Funding Agency for Schools

Oral Answers to Questions — Education – in the House of Commons at 12:00 am on 25th April 1995.

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Photo of Robert Key Robert Key , Salisbury 12:00 am, 25th April 1995

To ask the Secretary of State for Education if he will make a statement about the relationship between the Funding Agency for Schools and local education authorities. [19168]

Photo of Mr Robin Squire Mr Robin Squire , Hornchurch

The Funding Agency for Schools now has shared or sole planning responsibility for the supply of school places in 50 local education authorities. It also has regular contact with LEAs about the funding of grant-maintained schools. In my experience, those relationships are generally constructive.

Photo of Robert Key Robert Key , Salisbury

Is my hon. Friend aware that Liberal Democrat-controlled Wiltshire county council told his Department that it had a clear mandate and the agreement of heads to take money out of school budgets when neither of those claims was true? Does the FAS have powers to investigate such deception?

Photo of Mr Robin Squire Mr Robin Squire , Hornchurch

I know that my hon. Friend has corresponded with the FAS about this matter. I understand that the GM schools were initially consulted about the proposal to which he refers but that they did not respond as a result of a misunderstanding about the document that they were sent. From the evidence that I have so far received, it does not appear that the LEA intended any deception. In the event, as my hon. Friend knows, the proposal to which the GM schools eventually took great exception was at variance with the policy of my right hon. Friend the Secretary of State. It was accordingly modified by her before it was approved, and a ceiling of 0.5 per cent. was imposed on the percentage of the general schools budget.

Photo of Mr Cynog Dafis Mr Cynog Dafis , Ceredigion and Pembroke North

As the grant-maintained schools movement in Wales has run entirely into the sand, despite the constraints on local education funding and the enticements to schools to become grant-maintained, does the Minister agree that there is now no reason to establish a schools funding agency for Wales?

Photo of Mr Robin Squire Mr Robin Squire , Hornchurch

The hon. Gentleman knows better than to tempt me down the highways and byways of the Principality. However, if the energy of my right hon. Friend the Secretary of State for Wales is as great as I know it is from having worked with him I am sure that he will draw inspiration from, for instance, the fact that, last month alone, eight out of 10 ballots in England resulted in a yes vote to become grant-maintained.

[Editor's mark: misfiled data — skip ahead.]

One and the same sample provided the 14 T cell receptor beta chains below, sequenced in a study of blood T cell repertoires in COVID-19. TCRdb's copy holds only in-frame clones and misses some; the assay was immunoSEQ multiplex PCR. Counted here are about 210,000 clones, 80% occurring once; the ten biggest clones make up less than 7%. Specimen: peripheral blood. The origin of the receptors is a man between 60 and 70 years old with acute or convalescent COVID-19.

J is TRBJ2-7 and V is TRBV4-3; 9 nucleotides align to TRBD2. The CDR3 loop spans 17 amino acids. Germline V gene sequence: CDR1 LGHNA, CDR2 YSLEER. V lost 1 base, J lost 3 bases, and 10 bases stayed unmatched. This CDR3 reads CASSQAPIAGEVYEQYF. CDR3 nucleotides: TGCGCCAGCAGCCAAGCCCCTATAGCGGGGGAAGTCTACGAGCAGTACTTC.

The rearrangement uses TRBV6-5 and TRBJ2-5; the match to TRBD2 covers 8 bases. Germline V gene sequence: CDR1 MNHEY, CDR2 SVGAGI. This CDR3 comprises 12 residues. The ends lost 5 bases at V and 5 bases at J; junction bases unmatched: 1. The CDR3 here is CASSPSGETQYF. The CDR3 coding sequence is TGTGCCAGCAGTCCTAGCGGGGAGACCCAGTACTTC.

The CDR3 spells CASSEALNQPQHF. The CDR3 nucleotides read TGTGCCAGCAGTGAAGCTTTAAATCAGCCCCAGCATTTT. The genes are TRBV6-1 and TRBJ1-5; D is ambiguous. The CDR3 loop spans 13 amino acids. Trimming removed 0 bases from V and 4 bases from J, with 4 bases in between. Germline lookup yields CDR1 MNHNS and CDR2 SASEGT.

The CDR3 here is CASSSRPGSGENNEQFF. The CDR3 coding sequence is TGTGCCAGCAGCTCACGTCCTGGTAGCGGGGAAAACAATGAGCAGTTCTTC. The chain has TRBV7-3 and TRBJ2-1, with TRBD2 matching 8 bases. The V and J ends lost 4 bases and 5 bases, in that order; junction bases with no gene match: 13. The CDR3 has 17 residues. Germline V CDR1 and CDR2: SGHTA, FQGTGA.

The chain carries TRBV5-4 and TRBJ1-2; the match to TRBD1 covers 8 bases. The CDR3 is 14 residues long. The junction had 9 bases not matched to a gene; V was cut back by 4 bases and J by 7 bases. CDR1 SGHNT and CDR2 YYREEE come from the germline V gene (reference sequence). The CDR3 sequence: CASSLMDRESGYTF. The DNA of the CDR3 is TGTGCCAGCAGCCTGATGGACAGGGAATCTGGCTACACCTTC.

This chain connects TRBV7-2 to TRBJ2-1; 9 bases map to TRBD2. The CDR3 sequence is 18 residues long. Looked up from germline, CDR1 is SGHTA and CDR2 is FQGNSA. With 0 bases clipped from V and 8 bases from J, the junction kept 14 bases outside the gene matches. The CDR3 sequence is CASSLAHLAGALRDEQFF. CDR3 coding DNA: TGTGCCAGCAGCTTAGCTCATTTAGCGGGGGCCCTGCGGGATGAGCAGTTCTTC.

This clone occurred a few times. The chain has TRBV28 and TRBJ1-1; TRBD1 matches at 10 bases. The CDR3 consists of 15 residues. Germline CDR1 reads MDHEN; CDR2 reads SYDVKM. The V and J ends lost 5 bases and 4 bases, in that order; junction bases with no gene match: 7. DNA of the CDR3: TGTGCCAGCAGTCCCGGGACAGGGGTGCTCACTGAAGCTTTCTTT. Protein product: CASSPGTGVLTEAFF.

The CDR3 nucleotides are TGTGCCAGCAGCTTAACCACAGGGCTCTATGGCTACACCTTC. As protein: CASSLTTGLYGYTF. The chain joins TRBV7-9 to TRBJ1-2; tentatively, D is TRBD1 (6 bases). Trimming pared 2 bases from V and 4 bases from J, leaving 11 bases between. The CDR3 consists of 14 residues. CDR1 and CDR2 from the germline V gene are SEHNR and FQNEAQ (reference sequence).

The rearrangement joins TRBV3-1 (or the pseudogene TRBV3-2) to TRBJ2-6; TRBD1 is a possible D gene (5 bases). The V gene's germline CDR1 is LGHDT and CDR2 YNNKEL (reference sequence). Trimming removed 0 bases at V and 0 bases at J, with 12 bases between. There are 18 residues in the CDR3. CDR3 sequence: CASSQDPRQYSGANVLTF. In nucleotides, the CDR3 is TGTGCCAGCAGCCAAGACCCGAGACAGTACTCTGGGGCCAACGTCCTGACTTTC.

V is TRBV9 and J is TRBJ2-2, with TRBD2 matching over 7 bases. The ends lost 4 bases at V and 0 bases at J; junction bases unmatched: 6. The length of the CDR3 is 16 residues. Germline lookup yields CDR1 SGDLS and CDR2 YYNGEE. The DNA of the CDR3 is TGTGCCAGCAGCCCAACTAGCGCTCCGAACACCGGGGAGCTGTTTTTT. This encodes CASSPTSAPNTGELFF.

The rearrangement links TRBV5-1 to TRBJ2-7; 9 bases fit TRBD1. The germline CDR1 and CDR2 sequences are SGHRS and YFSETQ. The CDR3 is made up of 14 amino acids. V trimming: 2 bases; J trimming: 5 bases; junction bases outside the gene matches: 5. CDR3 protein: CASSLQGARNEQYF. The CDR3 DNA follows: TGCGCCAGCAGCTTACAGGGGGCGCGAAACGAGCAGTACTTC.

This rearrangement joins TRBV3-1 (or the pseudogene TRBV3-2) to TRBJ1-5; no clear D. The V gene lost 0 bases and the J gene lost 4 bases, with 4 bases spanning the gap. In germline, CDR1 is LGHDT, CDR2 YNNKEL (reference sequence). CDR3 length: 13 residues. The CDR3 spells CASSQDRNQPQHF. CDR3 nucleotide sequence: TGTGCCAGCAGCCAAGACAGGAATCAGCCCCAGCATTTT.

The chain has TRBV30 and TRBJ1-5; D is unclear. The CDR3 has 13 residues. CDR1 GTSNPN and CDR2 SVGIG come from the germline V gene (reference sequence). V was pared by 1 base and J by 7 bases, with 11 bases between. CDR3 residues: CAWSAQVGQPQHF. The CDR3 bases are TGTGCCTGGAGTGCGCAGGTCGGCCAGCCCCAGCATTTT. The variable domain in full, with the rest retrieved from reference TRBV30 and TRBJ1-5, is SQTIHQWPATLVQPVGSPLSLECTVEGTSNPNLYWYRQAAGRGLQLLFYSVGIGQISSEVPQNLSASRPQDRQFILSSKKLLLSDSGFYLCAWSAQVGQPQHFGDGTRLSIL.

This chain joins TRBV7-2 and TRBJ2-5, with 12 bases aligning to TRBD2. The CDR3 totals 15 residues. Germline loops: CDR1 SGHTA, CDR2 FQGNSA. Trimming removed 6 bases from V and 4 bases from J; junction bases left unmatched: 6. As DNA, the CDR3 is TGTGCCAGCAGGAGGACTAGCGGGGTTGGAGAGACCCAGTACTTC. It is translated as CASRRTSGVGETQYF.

Photo of Peter Kilfoyle Peter Kilfoyle , Liverpool, Walton

I know that it is extremely difficult to obtain a straight answer to a straight question from the Government on education, but the relationship between LEAs and the FAS depends on the number of grant-maintained schools in a given part of the country.

Given all the Government splits—on nursery education or on funding—will the Minister give a straight answer to the rumours that are circulating in Conservative newspapers that the Government intend to make grant-maintained status compulsory for all schools after the next general election: yes or no?

Photo of Mr Robin Squire Mr Robin Squire , Hornchurch

The whole House enjoyed that one. The answer to the hon. Gentleman's question is, as he has been told many times from the Dispatch Box, that we have no plans to make such a change.

I could not let slip the small side comment that the House heard—something to the effect that the Government were split on education. I say only that, if all Opposition Members who had enjoyed a privileged education, who had sent their children to a privileged education or who simply enjoyed the benefits of grant-maintained status had instructed their councillors and activists throughout the country not to campaign so hard against GM status, the figures would be even better than those that I gave to the hon. Member for Ceredigion and Pembroke, North (Mr. Dafis) a moment ago.

Photo of Mr Harry Greenway Mr Harry Greenway , Ealing North

Does my hon. Friend agree that teachers who behave like yobboes and hooligans in public, whether they are employed by GM schools or local authority schools, are likely to be unsatisfactory in professional terms? From experience, I know that often they are the people who do least in the classroom and elsewhere in the school.

Will my hon. Friend give the House and the country a guarantee that people who behave unsatisfactorily in professional terms in schools will be properly disciplined, however they behave in public?

Photo of Mr Robin Squire Mr Robin Squire , Hornchurch

As my hon. Friend knows from his wide experience, those are matters for governing bodies. I doubt whether many governors across the country would have been other than appalled at some of the scenes at the National Union of Teachers' conference, which did no service to the union. There is no place in the classroom for politics; what teachers do in their spare time must be a matter for them. The incident did not assist in the projection of teaching as the honourable and proper profession that we know it to be.